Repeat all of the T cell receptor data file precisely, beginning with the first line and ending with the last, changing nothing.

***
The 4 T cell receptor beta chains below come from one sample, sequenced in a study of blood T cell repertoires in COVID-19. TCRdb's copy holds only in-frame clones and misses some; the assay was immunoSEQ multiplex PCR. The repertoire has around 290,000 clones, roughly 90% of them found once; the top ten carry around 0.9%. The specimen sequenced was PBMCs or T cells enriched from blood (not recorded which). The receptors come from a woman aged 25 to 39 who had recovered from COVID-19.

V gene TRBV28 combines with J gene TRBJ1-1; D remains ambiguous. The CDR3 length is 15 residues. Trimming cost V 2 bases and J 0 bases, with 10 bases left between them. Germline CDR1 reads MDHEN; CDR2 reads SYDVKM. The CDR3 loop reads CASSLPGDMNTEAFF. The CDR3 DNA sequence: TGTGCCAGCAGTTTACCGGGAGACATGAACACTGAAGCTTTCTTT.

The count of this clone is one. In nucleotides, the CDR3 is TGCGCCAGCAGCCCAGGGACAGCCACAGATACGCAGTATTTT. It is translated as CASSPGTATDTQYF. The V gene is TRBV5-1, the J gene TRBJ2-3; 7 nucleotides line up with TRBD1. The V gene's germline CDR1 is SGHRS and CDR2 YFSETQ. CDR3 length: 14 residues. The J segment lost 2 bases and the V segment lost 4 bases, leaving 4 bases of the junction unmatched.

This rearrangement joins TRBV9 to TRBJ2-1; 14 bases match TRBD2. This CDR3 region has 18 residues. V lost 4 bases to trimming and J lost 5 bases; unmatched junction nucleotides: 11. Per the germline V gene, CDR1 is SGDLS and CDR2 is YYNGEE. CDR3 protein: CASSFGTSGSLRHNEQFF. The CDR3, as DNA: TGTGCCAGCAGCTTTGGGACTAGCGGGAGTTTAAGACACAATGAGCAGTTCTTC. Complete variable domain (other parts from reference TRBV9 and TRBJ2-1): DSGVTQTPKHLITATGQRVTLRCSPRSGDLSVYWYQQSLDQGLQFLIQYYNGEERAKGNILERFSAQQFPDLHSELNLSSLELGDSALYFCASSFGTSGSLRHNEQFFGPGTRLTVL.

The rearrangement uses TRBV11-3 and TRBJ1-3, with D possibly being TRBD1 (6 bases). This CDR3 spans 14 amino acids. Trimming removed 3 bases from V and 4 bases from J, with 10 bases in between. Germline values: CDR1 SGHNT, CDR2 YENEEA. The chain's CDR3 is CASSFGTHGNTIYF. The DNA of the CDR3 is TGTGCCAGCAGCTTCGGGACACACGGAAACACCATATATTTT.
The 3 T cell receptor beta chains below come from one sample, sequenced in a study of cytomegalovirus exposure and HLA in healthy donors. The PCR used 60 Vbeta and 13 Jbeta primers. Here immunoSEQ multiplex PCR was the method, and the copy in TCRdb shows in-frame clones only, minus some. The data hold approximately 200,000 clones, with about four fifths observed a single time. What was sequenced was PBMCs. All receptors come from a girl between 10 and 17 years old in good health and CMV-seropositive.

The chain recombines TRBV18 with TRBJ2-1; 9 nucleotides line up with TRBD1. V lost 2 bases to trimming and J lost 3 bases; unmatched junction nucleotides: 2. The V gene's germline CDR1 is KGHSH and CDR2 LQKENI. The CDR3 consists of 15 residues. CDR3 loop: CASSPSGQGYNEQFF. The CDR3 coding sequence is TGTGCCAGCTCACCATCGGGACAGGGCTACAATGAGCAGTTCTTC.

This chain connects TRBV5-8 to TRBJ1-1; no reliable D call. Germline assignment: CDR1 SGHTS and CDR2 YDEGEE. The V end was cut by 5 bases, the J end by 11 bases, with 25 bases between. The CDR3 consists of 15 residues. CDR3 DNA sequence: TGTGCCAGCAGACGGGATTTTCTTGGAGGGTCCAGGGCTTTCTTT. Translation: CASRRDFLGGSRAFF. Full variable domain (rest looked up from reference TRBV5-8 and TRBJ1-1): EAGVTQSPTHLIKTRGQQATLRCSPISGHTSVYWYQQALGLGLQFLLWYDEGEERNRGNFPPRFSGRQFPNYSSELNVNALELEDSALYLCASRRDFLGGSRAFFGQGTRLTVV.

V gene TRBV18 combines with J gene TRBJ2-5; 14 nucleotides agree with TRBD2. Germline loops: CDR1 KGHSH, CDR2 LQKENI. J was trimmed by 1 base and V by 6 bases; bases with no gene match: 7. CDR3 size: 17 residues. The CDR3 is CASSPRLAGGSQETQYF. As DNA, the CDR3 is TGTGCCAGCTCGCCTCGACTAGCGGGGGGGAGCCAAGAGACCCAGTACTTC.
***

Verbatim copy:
The 4 T cell receptor beta chains below come from one sample, sequenced in a study of blood T cell repertoires in COVID-19. TCRdb's copy holds only in-frame clones and misses some; the assay was immunoSEQ multiplex PCR. The repertoire has around 290,000 clones, roughly 90% of them found once; the top ten carry around 0.9%. The specimen sequenced was PBMCs or T cells enriched from blood (not recorded which). The receptors come from a woman aged 25 to 39 who had recovered from COVID-19.

V gene TRBV28 combines with J gene TRBJ1-1; D remains ambiguous. The CDR3 length is 15 residues. Trimming cost V 2 bases and J 0 bases, with 10 bases left between them. Germline CDR1 reads MDHEN; CDR2 reads SYDVKM. The CDR3 loop reads CASSLPGDMNTEAFF. The CDR3 DNA sequence: TGTGCCAGCAGTTTACCGGGAGACATGAACACTGAAGCTTTCTTT.

The count of this clone is one. In nucleotides, the CDR3 is TGCGCCAGCAGCCCAGGGACAGCCACAGATACGCAGTATTTT. It is translated as CASSPGTATDTQYF. The V gene is TRBV5-1, the J gene TRBJ2-3; 7 nucleotides line up with TRBD1. The V gene's germline CDR1 is SGHRS and CDR2 YFSETQ. CDR3 length: 14 residues. The J segment lost 2 bases and the V segment lost 4 bases, leaving 4 bases of the junction unmatched.

This rearrangement joins TRBV9 to TRBJ2-1; 14 bases match TRBD2. This CDR3 region has 18 residues. V lost 4 bases to trimming and J lost 5 bases; unmatched junction nucleotides: 11. Per the germline V gene, CDR1 is SGDLS and CDR2 is YYNGEE. CDR3 protein: CASSFGTSGSLRHNEQFF. The CDR3, as DNA: TGTGCCAGCAGCTTTGGGACTAGCGGGAGTTTAAGACACAATGAGCAGTTCTTC. Complete variable domain (other parts from reference TRBV9 and TRBJ2-1): DSGVTQTPKHLITATGQRVTLRCSPRSGDLSVYWYQQSLDQGLQFLIQYYNGEERAKGNILERFSAQQFPDLHSELNLSSLELGDSALYFCASSFGTSGSLRHNEQFFGPGTRLTVL.

The rearrangement uses TRBV11-3 and TRBJ1-3, with D possibly being TRBD1 (6 bases). This CDR3 spans 14 amino acids. Trimming removed 3 bases from V and 4 bases from J, with 10 bases in between. Germline values: CDR1 SGHNT, CDR2 YENEEA. The chain's CDR3 is CASSFGTHGNTIYF. The DNA of the CDR3 is TGTGCCAGCAGCTTCGGGACACACGGAAACACCATATATTTT.
The 3 T cell receptor beta chains below come from one sample, sequenced in a study of cytomegalovirus exposure and HLA in healthy donors. The PCR used 60 Vbeta and 13 Jbeta primers. Here immunoSEQ multiplex PCR was the method, and the copy in TCRdb shows in-frame clones only, minus some. The data hold approximately 200,000 clones, with about four fifths observed a single time. What was sequenced was PBMCs. All receptors come from a girl between 10 and 17 years old in good health and CMV-seropositive.

The chain recombines TRBV18 with TRBJ2-1; 9 nucleotides line up with TRBD1. V lost 2 bases to trimming and J lost 3 bases; unmatched junction nucleotides: 2. The V gene's germline CDR1 is KGHSH and CDR2 LQKENI. The CDR3 consists of 15 residues. CDR3 loop: CASSPSGQGYNEQFF. The CDR3 coding sequence is TGTGCCAGCTCACCATCGGGACAGGGCTACAATGAGCAGTTCTTC.

This chain connects TRBV5-8 to TRBJ1-1; no reliable D call. Germline assignment: CDR1 SGHTS and CDR2 YDEGEE. The V end was cut by 5 bases, the J end by 11 bases, with 25 bases between. The CDR3 consists of 15 residues. CDR3 DNA sequence: TGTGCCAGCAGACGGGATTTTCTTGGAGGGTCCAGGGCTTTCTTT. Translation: CASRRDFLGGSRAFF. Full variable domain (rest looked up from reference TRBV5-8 and TRBJ1-1): EAGVTQSPTHLIKTRGQQATLRCSPISGHTSVYWYQQALGLGLQFLLWYDEGEERNRGNFPPRFSGRQFPNYSSELNVNALELEDSALYLCASRRDFLGGSRAFFGQGTRLTVV.

V gene TRBV18 combines with J gene TRBJ2-5; 14 nucleotides agree with TRBD2. Germline loops: CDR1 KGHSH, CDR2 LQKENI. J was trimmed by 1 base and V by 6 bases; bases with no gene match: 7. CDR3 size: 17 residues. The CDR3 is CASSPRLAGGSQETQYF. As DNA, the CDR3 is TGTGCCAGCTCGCCTCGACTAGCGGGGGGGAGCCAAGAGACCCAGTACTTC.